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You’ll see similar fittings for the Unlocked Phones category, including additional carrier filters to ensure you’re buying something that works with your wireless provider.

Illustration for article titled A Mint Condition iPhone 8 From Back Market Killed My Fear of Buying Refurbished
Screenshot: Quentyn Kennemer

Head to the page of the item you want, and you’ll instantly see all the information you need. The first thing to catch your eyes is the bold price tag, but go further down the page and you’ll be able to choose your desired aesthetic condition on a sliding scale from Stallone (have I mentioned Back Market’s refreshing humor?) to Mint, your total increasing with each step. There are rare exceptions where the higher quality device has the better price, and Back Market highlights those instances anywhere it can.

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Illustration for article titled A Mint Condition iPhone 8 From Back Market Killed My Fear of Buying Refurbished
Screenshot: Quentyn Kennemer

Beneath that, you’ll find a quick description of the condition, plus specific comments by the seller pointing out a few particulars. Most are helpful with additional information about what you’re buying. Others are not so forthcoming with usable deets. I saw one seller mention that their product ships in a brown box. That’s … better than nothing, I guess?

Item reviews are at your disposal to get an idea of a seller’s consistency, and on their profile, you’ll find an average overall rating, how long they’ve been on Back Market, and how much merchandise they’ve sold overall.

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I’m a lot more comfortable buying a refurbished device through Back Market than my preferred marketplace (Amazon) for this information alone, and the ability to select your exact desired condition is 100% a killer feature. Other platforms feel more like a gamble.

Is Back Market Legit?

Absolutely! It may adopt their slick marketplace-style user experience, but Back Market isn’t like eBay or Amazon where any old Joe Schmo can post the dusty tech they misplaced for two years. It works exclusively with established, certified refurbishing companies with proven track records, and they all abide by the same rules.

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Back Market guarantees anything it sells works perfectly, even if you’re settling on one of those Stallones. You’re always taking a risk buying used, but Back Market offers a 30-day money-back guarantee, and you’ll get a 12-month warranty included with any purchase.

Even if you don’t trust the generally positive reviews at places like TrustPilot and Google, you can find comfort in knowing that Back Market has generated millions of dollars from investors and just snapped up an ex-Amazon exec as its chief operating officer, which means it’s serious bidness, yo.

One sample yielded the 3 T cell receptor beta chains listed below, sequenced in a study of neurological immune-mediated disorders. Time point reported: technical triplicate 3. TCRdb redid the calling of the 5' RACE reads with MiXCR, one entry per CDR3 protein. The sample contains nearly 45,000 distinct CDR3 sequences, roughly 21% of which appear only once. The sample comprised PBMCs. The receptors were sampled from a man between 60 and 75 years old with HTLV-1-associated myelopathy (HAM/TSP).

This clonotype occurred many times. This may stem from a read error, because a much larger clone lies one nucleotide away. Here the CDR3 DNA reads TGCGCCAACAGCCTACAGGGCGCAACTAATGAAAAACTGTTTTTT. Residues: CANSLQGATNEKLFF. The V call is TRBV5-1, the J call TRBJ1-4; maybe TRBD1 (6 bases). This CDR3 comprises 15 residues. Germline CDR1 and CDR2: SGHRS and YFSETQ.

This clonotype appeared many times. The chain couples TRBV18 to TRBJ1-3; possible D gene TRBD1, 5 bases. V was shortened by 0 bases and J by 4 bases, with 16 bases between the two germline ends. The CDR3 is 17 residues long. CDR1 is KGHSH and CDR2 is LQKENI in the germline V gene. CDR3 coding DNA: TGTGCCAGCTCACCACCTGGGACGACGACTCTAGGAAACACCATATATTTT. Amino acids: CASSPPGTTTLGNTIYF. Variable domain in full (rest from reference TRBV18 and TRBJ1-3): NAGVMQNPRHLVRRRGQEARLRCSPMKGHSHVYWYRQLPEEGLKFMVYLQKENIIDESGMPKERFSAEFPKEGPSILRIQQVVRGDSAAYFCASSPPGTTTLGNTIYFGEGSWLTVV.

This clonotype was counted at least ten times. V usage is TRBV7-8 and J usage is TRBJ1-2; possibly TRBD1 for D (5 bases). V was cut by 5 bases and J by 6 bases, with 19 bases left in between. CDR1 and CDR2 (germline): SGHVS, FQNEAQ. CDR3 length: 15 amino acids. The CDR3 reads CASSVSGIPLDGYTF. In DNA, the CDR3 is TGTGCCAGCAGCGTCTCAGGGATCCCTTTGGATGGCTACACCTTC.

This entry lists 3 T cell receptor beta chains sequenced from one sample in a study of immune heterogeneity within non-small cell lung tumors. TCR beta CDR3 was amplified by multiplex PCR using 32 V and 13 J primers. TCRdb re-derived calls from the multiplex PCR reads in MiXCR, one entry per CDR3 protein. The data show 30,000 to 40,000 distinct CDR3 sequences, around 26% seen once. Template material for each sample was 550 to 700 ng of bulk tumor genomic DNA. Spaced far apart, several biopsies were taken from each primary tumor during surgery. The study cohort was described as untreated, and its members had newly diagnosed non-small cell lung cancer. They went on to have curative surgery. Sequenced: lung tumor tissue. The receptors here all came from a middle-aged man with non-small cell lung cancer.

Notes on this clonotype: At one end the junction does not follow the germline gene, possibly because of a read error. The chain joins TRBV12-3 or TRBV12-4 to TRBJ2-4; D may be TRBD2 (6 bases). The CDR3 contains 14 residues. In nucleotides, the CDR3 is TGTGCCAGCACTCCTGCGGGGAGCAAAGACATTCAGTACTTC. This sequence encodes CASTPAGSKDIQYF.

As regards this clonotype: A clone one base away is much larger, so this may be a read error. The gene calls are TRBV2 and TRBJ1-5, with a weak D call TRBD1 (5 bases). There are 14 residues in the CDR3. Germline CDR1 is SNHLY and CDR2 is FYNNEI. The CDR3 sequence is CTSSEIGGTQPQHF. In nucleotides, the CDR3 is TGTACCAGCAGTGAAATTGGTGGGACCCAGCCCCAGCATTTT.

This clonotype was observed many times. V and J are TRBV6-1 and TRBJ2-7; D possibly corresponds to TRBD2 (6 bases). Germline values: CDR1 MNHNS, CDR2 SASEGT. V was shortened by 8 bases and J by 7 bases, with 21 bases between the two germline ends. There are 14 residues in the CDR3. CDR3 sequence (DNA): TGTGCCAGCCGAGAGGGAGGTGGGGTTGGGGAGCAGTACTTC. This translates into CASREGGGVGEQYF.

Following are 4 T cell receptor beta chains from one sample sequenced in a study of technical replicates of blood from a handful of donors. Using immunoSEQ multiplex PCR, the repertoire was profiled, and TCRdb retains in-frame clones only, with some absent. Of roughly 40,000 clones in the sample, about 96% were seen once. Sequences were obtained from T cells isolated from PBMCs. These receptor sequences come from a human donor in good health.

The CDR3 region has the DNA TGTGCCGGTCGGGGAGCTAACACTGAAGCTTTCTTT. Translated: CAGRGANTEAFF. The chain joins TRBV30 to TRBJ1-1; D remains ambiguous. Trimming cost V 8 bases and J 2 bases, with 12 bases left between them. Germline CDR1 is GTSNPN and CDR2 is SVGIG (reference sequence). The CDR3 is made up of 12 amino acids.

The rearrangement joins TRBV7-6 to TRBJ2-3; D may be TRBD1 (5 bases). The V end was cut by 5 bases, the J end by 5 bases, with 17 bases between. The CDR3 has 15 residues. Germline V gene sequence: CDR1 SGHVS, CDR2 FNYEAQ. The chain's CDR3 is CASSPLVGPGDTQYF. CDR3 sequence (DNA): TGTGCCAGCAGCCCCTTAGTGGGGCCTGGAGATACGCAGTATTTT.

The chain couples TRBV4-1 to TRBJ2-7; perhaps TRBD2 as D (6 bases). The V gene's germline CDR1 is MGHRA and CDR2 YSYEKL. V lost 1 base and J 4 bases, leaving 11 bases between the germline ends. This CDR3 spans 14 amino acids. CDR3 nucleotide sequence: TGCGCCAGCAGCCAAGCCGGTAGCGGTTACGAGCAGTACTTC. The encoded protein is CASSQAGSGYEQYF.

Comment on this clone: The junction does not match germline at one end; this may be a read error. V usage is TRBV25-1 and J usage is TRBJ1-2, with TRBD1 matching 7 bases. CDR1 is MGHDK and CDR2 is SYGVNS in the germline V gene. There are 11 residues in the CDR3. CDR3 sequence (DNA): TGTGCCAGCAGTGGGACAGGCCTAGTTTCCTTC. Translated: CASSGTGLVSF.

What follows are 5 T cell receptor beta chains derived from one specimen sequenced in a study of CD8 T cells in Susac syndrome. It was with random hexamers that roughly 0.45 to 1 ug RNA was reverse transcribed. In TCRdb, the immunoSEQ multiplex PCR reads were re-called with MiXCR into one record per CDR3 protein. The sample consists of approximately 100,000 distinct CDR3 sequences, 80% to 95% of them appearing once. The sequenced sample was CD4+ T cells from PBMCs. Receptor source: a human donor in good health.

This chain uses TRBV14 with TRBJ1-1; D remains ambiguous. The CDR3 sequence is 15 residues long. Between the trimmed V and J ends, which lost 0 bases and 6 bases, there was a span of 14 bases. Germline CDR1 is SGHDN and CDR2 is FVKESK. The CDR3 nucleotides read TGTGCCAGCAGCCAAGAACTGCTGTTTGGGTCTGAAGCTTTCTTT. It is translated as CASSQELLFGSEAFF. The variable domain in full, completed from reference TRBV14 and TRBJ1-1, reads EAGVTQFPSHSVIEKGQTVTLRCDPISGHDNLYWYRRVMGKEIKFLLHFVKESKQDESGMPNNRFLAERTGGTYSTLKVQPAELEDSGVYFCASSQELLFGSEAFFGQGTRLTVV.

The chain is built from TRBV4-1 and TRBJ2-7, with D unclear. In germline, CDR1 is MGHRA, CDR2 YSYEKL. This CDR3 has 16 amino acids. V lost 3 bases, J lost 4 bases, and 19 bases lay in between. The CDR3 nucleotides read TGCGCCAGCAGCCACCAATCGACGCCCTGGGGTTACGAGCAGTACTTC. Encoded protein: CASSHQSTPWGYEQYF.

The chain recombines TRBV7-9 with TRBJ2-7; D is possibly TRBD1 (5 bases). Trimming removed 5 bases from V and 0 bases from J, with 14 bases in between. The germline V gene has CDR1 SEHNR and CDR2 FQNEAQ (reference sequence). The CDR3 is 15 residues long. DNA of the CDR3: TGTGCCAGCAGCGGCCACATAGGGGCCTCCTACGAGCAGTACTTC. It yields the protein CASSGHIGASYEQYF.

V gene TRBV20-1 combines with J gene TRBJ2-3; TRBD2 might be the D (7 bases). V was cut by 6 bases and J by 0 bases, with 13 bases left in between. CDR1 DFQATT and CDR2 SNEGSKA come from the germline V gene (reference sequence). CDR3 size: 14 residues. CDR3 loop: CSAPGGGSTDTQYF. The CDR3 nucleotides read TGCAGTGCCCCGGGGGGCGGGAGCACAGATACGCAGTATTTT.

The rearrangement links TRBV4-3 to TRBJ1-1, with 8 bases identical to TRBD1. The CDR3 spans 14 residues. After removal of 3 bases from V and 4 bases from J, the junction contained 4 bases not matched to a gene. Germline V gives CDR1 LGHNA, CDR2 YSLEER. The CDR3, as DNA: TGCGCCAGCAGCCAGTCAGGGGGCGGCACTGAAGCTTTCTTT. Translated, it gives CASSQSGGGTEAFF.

How about that iPhone 8?

Illustration for article titled A Mint Condition iPhone 8 From Back Market Killed My Fear of Buying Refurbished
Photo: Quentyn Kennemer
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Oh, right! This 256GB iPhone 8 from Back Market is CLEAN. It came with the original packaging with all the extra accessories tucked inside. If not for the first-time setup already taken care of (albeit with the regional setting set to China) and the lack of protective plastic, I might have assumed it came straight from an Apple store.

I spent at least 30 minutes just looking at the thing trying to scope out the faintest of scratches and scuffs. I came up empty. Even on the camera module. Honestly, I don’t even think I saw a speck of dust or a fingerprint.

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I haven’t had a ton of time to test this iPhone 8, and I don’t know if the battery in this unit was refreshed, but on the few charge cycles I performed, a 16-hour day of heavy usage was possible. I’m sure I could stretch it into the next day when I’m not poking at the thing 24/7. There weren’t any noticeable hardware issues or weird software niggles, either.

You can buy an iPhone 8 just like this one at varying conditions and their corresponding prices. Although the iPhone SE has arrived to take the throne as grand baron of cheap iPhones, the iPhone 8 is still a fast, feature-packed device with a great camera that runs the latest version of iOS flawlessly (though not with every feature the newer phones have).

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But are the prices any good?

The iPhone 8 I received is a 256GB model by Recellit that was listed as mint condition for $370. As of writing, there’s only one other mint model in the same range, and it’s $20 cheaper.

For comparison’s sake, Apple is selling Space Gray models of similar ilk for $470, while Amazon says its units look and work like new for $350. You may not always find the best deal at Back Market, but when you consider everything we discussed above—including the peace of mind you so deserve—that might not matter to you.

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Prefer something newer? As a limited time bonus, you can snag an iPhone 11 for $600 from Back Market using the promo code FLASH. The only catch is you can’t order with PayPal.